Durham makes allegations that make Watergate look like small potatoes
On Friday, Special Counsel John Durham filed with the D.C. Federal District Court a what should have been a boring conflict of interest motion, but it hid a surprise: The Clinton campaign, through Perkins Coie, spied on Trump both before and after he was president. The following is a plain English-language summary of relevant parts of the motion:
Michael Sussman was a partner at Law Firm-1 (i.e., Perkins Coie). He met with the FBI General Counsel (i.e., James Baker), and offered data and “white papers” purporting to show that Trump was communicating covertly with a Russia-based bank (i.e., Alfa-Bank). Mueller, incidentally, had to admit this was untrue.
Durham indicted Sussman because he allegedly told Baker that he was not divulging this information for a client. In fact, he was acting for at least two clients: the Clinton campaign and “Tech Executive-1” (i.e., Rodney Joffe), who worked at a “U.S.-based internet company” (i.e., Neustar Inc., a federal contractor).
As part of his work on the Clinton campaign, Sussman repeatedly met and communicated both with Joffe and with “another law partner” who was “Campaign Lawyer-1.” (I guess we can await that indictment soon....)
Beginning in July 2016, Joffe began to work with (1) Sussman, (2) an investigation firm that Perkins Coie hired for the Clinton campaign, (3) cyber researchers, and (4) “employees at multiple Internet companies” to assemble the data handed to James Baker. To do so, Joffe exploited access to private and/or proprietary internet data. He even coopted researchers at a U.S. university who were receiving lots of internet data as part of a cybersecurity research contract that was pending with the feds. (The Conservative Treehouse says the university is Georgia Tech and it was a DARPA contract.)
Durham alleges that Joffe was accessing internet traffic for “a particular healthcare provider” (speculated to be Spectrum Health), Trump Tower, Donald Trump's Central Park West apartment building, and “the Executive Office of the President of the United States (‘EOP’).” (Emphasis mine.)
Joffe had a very specific assignment for the people working for him: He wanted them to mine internet data (and again, this was not public data) to “establish ‘an inference’ and ‘narrative’” that would tie then-candidate Trump to Russia. He told people that he was “seeking to please certain ‘VIPs,” meaning both Perkins Coie and the Hillary campaign.
Much of the motion is concerned with allegations already familiar to you from the indictment against Sussman. Thus, after talking to Baker, Sussman also talked to another government agency, telling its employees that DNS data (that is “Domain Name System” info, which is like an internet telephone directory) revealed that Trump or his team had looked up Russian contacts millions of times.
Sussman neglected to add that these DNS lookups were for Trump Tower as a whole, which is a massive business center. More importantly, when reporting about lookups from the “EOP” (that is, the White House server), Sussman didn’t mention that many of those DNS lookups went back to 2014—that is, when Obama was in the White House.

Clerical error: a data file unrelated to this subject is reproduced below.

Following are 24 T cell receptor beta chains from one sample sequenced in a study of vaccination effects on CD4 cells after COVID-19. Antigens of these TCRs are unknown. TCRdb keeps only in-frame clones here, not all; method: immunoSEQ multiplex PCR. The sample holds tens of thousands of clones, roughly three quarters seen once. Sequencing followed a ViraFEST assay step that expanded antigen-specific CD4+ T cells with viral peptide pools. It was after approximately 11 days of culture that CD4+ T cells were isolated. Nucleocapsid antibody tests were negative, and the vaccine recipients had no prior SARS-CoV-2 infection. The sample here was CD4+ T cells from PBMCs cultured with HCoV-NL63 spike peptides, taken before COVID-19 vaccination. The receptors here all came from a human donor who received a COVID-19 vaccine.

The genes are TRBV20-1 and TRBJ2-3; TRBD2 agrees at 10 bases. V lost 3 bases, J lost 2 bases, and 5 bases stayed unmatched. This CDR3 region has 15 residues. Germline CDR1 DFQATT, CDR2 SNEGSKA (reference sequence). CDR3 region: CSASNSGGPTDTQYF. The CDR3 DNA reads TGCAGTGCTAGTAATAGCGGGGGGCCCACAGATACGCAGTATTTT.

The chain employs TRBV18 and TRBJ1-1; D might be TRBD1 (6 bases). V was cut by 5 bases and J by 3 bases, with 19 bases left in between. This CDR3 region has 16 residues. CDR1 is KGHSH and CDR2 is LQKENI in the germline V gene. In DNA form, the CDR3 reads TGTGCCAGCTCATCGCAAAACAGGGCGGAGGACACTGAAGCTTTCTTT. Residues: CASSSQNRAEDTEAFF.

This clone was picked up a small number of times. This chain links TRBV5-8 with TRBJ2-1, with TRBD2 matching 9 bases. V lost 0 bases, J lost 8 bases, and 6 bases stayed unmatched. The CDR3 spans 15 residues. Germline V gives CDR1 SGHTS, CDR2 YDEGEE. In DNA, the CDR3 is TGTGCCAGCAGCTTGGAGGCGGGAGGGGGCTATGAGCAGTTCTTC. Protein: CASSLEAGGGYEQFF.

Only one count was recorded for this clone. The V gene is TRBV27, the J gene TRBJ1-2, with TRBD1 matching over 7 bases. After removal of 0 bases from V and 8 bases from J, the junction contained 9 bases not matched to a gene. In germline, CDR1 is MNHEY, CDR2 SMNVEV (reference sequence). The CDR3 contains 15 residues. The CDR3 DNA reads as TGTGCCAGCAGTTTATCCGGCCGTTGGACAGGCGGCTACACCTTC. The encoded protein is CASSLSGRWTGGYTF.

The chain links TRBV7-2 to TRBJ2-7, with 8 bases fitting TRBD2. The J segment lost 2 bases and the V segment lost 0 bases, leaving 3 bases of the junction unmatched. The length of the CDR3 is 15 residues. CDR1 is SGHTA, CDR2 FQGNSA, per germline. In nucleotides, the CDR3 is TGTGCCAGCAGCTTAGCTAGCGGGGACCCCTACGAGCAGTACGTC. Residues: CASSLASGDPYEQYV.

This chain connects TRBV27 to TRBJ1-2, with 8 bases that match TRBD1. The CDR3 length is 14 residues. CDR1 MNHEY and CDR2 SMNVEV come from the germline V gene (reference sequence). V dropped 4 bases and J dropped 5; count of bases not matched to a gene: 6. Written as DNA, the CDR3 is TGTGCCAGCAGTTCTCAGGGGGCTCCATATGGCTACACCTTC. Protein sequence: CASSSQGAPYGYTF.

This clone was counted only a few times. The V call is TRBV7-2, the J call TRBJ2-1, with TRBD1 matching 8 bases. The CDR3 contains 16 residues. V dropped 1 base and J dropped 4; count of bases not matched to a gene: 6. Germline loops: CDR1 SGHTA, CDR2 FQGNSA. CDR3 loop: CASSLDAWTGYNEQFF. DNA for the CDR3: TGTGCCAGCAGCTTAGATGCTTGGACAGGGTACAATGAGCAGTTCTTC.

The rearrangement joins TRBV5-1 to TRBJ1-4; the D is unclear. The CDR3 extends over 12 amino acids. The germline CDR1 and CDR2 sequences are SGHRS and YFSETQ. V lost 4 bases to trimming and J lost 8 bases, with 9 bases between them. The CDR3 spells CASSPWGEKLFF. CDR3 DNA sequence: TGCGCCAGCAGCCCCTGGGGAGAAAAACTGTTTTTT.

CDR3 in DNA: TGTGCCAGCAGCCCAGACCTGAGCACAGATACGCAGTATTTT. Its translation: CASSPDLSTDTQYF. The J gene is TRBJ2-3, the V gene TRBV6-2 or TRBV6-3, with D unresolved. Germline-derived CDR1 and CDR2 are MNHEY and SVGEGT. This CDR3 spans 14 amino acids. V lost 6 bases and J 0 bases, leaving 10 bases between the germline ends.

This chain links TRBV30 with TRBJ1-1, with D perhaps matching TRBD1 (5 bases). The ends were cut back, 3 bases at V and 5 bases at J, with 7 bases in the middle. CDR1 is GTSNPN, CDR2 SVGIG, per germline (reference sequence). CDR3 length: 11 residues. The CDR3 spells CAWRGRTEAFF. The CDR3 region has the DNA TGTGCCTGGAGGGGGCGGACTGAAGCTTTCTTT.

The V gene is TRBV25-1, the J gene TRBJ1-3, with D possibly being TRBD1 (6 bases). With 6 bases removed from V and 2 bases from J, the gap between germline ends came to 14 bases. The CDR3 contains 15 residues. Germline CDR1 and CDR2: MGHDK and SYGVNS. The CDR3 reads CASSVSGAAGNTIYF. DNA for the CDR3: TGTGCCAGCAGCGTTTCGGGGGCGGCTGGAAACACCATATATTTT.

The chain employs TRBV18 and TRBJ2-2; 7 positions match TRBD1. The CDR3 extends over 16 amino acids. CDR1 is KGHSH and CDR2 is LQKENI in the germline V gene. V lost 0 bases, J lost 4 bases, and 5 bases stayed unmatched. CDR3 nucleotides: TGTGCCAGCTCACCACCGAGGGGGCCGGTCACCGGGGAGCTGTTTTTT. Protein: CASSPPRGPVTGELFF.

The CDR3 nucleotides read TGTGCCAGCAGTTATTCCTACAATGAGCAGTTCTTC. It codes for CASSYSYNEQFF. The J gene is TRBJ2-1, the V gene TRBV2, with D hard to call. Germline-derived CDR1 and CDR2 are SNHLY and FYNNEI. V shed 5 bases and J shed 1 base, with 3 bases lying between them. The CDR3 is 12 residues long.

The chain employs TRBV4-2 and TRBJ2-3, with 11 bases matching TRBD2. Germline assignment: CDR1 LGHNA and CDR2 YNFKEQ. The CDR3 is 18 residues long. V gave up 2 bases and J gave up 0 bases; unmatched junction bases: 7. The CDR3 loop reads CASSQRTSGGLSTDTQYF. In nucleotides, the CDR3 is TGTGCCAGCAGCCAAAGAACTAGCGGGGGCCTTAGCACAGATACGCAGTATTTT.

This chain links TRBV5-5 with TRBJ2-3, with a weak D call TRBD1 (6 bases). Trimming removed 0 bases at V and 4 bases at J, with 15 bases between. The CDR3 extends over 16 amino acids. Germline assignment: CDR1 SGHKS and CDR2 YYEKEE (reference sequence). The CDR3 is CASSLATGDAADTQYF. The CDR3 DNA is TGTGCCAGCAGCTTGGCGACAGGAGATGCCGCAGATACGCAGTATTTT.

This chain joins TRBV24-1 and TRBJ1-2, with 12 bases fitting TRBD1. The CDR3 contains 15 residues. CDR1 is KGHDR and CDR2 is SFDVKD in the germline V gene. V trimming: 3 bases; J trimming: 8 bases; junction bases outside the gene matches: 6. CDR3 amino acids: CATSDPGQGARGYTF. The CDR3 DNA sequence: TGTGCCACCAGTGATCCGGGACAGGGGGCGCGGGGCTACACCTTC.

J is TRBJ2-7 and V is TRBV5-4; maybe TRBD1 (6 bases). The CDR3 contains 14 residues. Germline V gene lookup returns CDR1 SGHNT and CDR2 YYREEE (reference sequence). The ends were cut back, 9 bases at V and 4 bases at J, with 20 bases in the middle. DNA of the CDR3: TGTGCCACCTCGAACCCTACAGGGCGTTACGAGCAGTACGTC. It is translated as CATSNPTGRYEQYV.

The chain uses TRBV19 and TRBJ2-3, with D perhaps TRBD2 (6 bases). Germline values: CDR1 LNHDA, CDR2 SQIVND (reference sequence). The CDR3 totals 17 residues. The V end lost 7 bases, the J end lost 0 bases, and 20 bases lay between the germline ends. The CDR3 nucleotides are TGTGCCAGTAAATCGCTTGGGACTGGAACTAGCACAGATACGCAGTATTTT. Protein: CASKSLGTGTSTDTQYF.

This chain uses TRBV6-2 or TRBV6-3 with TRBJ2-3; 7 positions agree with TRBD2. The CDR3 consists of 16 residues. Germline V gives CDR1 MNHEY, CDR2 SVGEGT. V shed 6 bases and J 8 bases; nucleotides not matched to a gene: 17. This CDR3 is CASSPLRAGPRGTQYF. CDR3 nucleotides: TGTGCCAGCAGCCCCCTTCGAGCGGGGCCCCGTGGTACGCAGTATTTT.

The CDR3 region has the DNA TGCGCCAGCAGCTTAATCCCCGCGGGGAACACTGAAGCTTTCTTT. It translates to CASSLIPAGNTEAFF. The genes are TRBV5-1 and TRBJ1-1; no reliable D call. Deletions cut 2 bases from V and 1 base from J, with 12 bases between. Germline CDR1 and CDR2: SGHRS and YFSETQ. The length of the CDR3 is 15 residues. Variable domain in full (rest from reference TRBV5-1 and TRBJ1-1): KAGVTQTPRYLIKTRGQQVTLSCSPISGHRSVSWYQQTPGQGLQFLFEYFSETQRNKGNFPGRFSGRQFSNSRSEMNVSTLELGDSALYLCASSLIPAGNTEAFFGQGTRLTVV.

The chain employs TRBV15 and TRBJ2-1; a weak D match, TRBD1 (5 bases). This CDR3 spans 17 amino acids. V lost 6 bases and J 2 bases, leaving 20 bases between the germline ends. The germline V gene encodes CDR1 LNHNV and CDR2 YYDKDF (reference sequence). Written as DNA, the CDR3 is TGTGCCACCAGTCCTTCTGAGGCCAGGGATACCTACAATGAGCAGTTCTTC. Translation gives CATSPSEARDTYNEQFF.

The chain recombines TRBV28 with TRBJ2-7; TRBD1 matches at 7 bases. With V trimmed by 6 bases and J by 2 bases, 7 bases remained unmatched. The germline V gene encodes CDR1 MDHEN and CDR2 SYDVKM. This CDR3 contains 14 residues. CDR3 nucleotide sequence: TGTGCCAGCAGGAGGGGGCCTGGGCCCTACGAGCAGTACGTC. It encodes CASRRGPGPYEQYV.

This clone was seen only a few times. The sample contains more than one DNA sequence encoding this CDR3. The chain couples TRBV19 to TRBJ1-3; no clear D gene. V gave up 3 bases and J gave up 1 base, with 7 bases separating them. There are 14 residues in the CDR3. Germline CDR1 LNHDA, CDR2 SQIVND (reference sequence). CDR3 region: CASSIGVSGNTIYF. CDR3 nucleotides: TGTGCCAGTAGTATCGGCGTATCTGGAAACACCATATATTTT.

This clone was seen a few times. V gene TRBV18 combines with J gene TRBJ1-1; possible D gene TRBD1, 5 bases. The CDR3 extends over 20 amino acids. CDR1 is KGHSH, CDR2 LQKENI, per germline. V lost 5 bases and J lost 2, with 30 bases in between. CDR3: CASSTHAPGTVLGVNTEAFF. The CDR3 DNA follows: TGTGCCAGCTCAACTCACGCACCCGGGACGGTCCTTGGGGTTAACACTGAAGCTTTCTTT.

So again: Durham just let everyone know that the Hillary campaign, acting through Perkins Coie and its attorneys, engaged a tech-savvy executive to spy on Trump internet searches. This executive exploited his connections to obtain private and proprietary data (including federal government data) to review internet searches originating in Trump Tower, Trump’s home, and the White House. Moreover, this spying, which began when Trump was still a candidate, continued once he became president.
Trump, obviously, trumpeted the fact that he was right all along, as well as making clear the enormity of what happened:
Obviously, it’s nice to be proven correct. However, I agree with Conservative Treehouse that there are a few glaring problems here. Preliminarily,
The obvious question is: If Rodney Joffe is spying on the office of the president, why hasn’t he been indicted?
That’s just one question, though. The real problem, which Sundance places at the head of his post, is this:
CTH begins every outline of the ongoing Durham investigation with the following disclaimer: How is John Durham going to reveal everything that is possible about the deep state Trump targeting operation, and simultaneously handle the involvement of Robert Mueller, Andrew Weissmann and the Special Counsel team who were specifically appointed to cover it up?
The short answer is, Durham can’t. The ramifications would collapse the U.S. government; yes, all three collaborating branches.
As a consequence, some of these revelations are only valuable insofar as they will be needed by historians who look upon the scattered rubble of this once great republic and seek to explain to future generations how it all went wrong.
In other words, the Durham investigation is almost certainly just another cover-up. The Russia Hoax is a huge infection in the American body politic. It was Mueller’s responsibility, and it’s now Durham’s, to hide that infection. To that end, Durham is going to focus America’s attention on a few hangnails and scratches, in the hope it deflects us from the fact that the American political system is dying from sepsis. I would love to see Durham expose the whole festering mess, and I’d happily eat my words, but I don’t see that happening.